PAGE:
However, while everything is elegant and looks beautiful on the outside, the inside is hollow and cold. Even the royal family might fake it, pretending to be a big, happy family, when in reality, they are Royally Screwed Up. The king's 13 sons don't get along with each other and with their own spouses, while the king of the Southern Isles is neglectful of his wife. The intense Sibling Rivalry between the 13 brothers is something the sisters would consider counterproductive, leading to the younger sons developing a case of Inferiority Superiority Complex, and is a big reason that the royal family has become so dysfunctional that it even extends into the Isles. Unlike Arendelle, the Southern Isles might prefer male-preference primogeniture, something viewed by Kristoff, Anna and Elsa as patriarchal and outdated.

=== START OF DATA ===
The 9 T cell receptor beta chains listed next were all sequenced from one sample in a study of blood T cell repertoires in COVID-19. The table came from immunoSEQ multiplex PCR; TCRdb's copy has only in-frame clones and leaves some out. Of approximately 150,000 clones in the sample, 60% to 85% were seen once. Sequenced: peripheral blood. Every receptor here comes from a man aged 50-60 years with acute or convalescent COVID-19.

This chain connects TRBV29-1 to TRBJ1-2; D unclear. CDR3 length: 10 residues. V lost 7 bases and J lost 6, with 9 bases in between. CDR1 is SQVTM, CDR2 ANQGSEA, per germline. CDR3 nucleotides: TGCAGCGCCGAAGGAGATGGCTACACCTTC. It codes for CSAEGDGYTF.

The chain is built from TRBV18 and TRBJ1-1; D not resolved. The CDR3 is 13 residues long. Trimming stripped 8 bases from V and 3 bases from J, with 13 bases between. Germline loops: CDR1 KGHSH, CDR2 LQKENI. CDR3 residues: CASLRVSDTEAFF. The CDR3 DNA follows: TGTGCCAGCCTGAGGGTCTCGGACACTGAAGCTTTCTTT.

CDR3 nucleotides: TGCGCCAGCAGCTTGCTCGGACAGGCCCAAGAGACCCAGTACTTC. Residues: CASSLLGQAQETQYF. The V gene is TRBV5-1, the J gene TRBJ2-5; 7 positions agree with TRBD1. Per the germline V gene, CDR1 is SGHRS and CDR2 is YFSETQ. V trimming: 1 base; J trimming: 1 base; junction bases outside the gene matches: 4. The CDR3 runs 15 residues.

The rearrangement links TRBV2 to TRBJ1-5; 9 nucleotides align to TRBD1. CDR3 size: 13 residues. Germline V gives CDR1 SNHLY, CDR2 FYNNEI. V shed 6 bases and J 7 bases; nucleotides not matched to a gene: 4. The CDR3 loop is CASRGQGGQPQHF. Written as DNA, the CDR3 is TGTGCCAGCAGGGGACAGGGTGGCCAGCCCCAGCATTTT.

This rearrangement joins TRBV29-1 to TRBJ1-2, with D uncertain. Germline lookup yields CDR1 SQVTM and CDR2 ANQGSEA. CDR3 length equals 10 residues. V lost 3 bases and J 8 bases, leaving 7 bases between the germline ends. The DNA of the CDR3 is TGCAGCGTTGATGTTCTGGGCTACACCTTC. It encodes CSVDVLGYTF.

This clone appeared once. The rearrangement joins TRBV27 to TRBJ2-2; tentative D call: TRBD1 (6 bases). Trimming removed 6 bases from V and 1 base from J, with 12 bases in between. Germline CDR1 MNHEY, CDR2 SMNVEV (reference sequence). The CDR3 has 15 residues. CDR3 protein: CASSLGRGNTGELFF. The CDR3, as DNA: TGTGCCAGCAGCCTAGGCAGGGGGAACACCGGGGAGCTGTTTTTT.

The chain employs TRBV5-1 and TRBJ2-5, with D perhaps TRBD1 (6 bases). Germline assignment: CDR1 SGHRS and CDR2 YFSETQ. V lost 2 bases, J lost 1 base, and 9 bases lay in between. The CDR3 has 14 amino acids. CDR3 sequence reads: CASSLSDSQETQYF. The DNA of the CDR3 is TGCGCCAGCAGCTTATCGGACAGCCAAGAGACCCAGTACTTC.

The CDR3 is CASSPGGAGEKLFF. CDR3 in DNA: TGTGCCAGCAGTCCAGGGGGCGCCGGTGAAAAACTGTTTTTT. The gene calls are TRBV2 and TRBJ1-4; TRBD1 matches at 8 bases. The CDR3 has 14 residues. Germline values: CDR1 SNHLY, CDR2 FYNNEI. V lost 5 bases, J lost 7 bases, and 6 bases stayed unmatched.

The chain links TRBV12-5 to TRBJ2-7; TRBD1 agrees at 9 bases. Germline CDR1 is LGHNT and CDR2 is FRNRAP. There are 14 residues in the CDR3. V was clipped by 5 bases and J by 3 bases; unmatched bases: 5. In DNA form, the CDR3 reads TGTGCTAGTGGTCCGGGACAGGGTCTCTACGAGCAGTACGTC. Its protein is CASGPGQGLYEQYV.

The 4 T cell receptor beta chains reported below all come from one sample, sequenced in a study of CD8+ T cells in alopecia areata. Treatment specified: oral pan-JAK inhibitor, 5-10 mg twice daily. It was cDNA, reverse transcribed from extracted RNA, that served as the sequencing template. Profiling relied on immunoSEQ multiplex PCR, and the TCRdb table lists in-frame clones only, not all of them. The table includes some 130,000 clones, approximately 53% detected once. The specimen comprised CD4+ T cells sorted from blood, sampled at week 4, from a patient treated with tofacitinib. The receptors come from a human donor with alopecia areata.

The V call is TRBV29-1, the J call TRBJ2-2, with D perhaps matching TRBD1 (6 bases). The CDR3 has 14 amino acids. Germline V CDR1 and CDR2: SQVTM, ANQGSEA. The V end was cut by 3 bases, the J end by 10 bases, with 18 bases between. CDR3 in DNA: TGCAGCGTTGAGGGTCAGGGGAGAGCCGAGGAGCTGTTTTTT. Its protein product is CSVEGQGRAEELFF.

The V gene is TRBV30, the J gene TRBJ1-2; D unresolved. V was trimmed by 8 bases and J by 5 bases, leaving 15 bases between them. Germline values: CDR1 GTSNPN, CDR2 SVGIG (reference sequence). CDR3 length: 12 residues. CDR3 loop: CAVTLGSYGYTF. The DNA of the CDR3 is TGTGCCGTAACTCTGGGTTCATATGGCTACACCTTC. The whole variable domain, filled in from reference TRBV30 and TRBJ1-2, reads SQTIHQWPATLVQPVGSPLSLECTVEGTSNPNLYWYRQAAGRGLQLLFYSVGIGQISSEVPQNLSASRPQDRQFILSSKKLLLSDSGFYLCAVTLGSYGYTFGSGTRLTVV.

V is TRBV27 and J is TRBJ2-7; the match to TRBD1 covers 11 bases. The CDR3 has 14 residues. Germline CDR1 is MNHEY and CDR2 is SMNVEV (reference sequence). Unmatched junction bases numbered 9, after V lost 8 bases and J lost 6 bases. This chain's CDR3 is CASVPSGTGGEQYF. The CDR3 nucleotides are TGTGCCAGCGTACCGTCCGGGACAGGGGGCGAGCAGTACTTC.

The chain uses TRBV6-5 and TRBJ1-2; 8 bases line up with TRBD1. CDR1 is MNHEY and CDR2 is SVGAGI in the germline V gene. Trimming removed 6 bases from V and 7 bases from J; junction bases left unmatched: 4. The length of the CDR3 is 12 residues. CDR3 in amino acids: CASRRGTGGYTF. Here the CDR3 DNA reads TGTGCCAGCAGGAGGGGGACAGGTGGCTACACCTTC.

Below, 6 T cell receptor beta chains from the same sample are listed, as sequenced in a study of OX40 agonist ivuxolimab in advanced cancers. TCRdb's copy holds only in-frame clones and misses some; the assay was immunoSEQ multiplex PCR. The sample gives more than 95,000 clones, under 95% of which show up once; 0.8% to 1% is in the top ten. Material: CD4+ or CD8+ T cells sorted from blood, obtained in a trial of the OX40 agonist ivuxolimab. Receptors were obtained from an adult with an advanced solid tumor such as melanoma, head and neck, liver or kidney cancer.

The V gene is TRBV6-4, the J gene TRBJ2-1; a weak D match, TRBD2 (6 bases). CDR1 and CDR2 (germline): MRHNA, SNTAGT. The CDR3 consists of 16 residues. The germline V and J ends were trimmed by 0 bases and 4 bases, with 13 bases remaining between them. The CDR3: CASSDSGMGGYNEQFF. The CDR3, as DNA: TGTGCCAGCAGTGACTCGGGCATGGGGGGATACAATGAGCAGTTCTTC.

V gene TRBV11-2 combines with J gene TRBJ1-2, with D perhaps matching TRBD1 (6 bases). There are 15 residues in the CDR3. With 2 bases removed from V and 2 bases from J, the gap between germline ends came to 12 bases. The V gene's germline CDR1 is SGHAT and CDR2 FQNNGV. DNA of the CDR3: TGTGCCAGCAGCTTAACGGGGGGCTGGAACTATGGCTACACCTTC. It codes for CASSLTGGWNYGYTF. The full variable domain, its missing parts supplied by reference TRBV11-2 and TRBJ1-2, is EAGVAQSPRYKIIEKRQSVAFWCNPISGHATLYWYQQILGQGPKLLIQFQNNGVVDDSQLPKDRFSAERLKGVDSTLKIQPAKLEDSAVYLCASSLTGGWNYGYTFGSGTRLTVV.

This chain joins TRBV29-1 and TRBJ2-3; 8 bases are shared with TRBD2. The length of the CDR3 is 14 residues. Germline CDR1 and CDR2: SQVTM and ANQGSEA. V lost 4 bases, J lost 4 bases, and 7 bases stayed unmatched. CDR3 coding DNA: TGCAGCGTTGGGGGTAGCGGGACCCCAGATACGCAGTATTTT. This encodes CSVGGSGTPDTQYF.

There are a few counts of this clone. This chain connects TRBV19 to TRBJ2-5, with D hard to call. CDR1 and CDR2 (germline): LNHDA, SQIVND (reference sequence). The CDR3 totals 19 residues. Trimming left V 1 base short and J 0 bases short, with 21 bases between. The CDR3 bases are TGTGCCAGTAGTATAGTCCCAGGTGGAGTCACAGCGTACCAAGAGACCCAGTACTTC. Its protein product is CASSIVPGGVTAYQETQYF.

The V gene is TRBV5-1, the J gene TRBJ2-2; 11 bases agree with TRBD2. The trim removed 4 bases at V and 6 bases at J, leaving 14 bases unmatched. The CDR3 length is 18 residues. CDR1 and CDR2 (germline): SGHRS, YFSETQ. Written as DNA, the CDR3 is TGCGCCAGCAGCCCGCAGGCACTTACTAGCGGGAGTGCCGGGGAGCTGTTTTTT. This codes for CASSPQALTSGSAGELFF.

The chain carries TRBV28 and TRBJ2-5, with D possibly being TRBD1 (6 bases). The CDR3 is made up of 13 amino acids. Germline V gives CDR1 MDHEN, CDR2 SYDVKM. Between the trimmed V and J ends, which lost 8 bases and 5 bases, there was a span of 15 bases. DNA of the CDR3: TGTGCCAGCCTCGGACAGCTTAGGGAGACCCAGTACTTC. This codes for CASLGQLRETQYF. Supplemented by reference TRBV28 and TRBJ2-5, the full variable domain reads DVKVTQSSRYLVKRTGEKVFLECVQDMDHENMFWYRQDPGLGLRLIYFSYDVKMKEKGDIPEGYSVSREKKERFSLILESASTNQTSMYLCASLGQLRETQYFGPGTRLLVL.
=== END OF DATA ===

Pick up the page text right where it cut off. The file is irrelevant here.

The locals might pretend to be appreciative of the Westergaards (the Isles' royal clan), but that's just the tip of the iceberg. The culture might preach egalitarianism, but even this could be fake, as it's actually a society whose nobility holds the real power, while the lower classes might feel left out. Guards are stationed everywhere not for the protection of the citizens, but as a quiet warning of what they can say about the royal family and to intimidate them into submission. Even the kingdom's judicial system could be notoriously corrupt and inefficient, with Kangaroo Courts and harsh sentences for criminals. The capital itself could be a Wretched Hive whose citizens are Stepford Smilers, a stark contrast to the liveliness seen in Arendelle. The locals could have the mentality of "keeping up with the Joneses," something perceived by foreigners as blatant Conspicuous Consumption. The kingdom might pretend being a democracy, but it's actually an authoritarian regime with power entrenched within the nobility, and even then, the nobles have limited say on how the government operates. There is a council of ministers and a legislature, but they are essentially subservient yes-men to the royal family, which means there is no mechanism to keep the king's authority in check. The locals might pretend being open-minded, but are actually xenophobic.